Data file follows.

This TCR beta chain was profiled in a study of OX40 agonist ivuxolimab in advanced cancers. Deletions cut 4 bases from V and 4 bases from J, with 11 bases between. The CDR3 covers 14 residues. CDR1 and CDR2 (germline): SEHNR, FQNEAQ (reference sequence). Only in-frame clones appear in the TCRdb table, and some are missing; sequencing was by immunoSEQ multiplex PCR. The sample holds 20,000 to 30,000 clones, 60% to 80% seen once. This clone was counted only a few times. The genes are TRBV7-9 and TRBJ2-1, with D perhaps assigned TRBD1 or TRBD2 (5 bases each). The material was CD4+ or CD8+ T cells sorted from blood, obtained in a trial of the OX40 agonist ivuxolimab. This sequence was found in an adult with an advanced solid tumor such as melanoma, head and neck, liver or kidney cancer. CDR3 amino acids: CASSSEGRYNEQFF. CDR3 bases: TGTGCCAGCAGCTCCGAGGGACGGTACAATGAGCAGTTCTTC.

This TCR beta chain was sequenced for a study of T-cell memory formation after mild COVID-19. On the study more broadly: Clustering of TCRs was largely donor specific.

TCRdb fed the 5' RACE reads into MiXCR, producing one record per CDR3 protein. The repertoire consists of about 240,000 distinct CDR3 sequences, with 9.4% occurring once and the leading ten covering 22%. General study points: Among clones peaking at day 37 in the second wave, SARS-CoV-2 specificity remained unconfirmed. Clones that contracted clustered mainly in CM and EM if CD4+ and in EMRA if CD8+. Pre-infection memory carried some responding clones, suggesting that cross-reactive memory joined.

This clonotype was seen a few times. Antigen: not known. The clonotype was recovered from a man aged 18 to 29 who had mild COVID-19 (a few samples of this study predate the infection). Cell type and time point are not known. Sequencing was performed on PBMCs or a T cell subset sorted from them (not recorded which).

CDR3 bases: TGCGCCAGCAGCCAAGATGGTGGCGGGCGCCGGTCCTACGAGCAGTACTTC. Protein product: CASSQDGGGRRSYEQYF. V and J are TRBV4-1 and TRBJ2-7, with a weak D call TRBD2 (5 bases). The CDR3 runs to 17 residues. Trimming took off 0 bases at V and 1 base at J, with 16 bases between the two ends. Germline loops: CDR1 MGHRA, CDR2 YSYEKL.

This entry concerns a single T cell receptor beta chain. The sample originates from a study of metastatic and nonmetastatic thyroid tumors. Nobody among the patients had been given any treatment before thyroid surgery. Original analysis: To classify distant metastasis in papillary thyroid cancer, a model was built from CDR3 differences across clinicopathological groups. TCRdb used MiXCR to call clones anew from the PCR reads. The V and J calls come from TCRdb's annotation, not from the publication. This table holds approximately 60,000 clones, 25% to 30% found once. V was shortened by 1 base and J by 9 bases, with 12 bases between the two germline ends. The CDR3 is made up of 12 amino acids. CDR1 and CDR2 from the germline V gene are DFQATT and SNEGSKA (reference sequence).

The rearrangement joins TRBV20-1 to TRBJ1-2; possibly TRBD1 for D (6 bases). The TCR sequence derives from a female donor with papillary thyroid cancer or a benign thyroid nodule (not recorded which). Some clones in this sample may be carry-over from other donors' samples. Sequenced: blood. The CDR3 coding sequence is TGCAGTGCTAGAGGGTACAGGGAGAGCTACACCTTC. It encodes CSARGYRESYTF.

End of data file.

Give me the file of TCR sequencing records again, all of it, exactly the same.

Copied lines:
This TCR beta chain was profiled in a study of OX40 agonist ivuxolimab in advanced cancers. Deletions cut 4 bases from V and 4 bases from J, with 11 bases between. The CDR3 covers 14 residues. CDR1 and CDR2 (germline): SEHNR, FQNEAQ (reference sequence). Only in-frame clones appear in the TCRdb table, and some are missing; sequencing was by immunoSEQ multiplex PCR. The sample holds 20,000 to 30,000 clones, 60% to 80% seen once. This clone was counted only a few times. The genes are TRBV7-9 and TRBJ2-1, with D perhaps assigned TRBD1 or TRBD2 (5 bases each). The material was CD4+ or CD8+ T cells sorted from blood, obtained in a trial of the OX40 agonist ivuxolimab. This sequence was found in an adult with an advanced solid tumor such as melanoma, head and neck, liver or kidney cancer. CDR3 amino acids: CASSSEGRYNEQFF. CDR3 bases: TGTGCCAGCAGCTCCGAGGGACGGTACAATGAGCAGTTCTTC.

This TCR beta chain was sequenced for a study of T-cell memory formation after mild COVID-19. On the study more broadly: Clustering of TCRs was largely donor specific.

TCRdb fed the 5' RACE reads into MiXCR, producing one record per CDR3 protein. The repertoire consists of about 240,000 distinct CDR3 sequences, with 9.4% occurring once and the leading ten covering 22%. General study points: Among clones peaking at day 37 in the second wave, SARS-CoV-2 specificity remained unconfirmed. Clones that contracted clustered mainly in CM and EM if CD4+ and in EMRA if CD8+. Pre-infection memory carried some responding clones, suggesting that cross-reactive memory joined.

This clonotype was seen a few times. Antigen: not known. The clonotype was recovered from a man aged 18 to 29 who had mild COVID-19 (a few samples of this study predate the infection). Cell type and time point are not known. Sequencing was performed on PBMCs or a T cell subset sorted from them (not recorded which).

CDR3 bases: TGCGCCAGCAGCCAAGATGGTGGCGGGCGCCGGTCCTACGAGCAGTACTTC. Protein product: CASSQDGGGRRSYEQYF. V and J are TRBV4-1 and TRBJ2-7, with a weak D call TRBD2 (5 bases). The CDR3 runs to 17 residues. Trimming took off 0 bases at V and 1 base at J, with 16 bases between the two ends. Germline loops: CDR1 MGHRA, CDR2 YSYEKL.

This entry concerns a single T cell receptor beta chain. The sample originates from a study of metastatic and nonmetastatic thyroid tumors. Nobody among the patients had been given any treatment before thyroid surgery. Original analysis: To classify distant metastasis in papillary thyroid cancer, a model was built from CDR3 differences across clinicopathological groups. TCRdb used MiXCR to call clones anew from the PCR reads. The V and J calls come from TCRdb's annotation, not from the publication. This table holds approximately 60,000 clones, 25% to 30% found once. V was shortened by 1 base and J by 9 bases, with 12 bases between the two germline ends. The CDR3 is made up of 12 amino acids. CDR1 and CDR2 from the germline V gene are DFQATT and SNEGSKA (reference sequence).

The rearrangement joins TRBV20-1 to TRBJ1-2; possibly TRBD1 for D (6 bases). The TCR sequence derives from a female donor with papillary thyroid cancer or a benign thyroid nodule (not recorded which). Some clones in this sample may be carry-over from other donors' samples. Sequenced: blood. The CDR3 coding sequence is TGCAGTGCTAGAGGGTACAGGGAGAGCTACACCTTC. It encodes CSARGYRESYTF.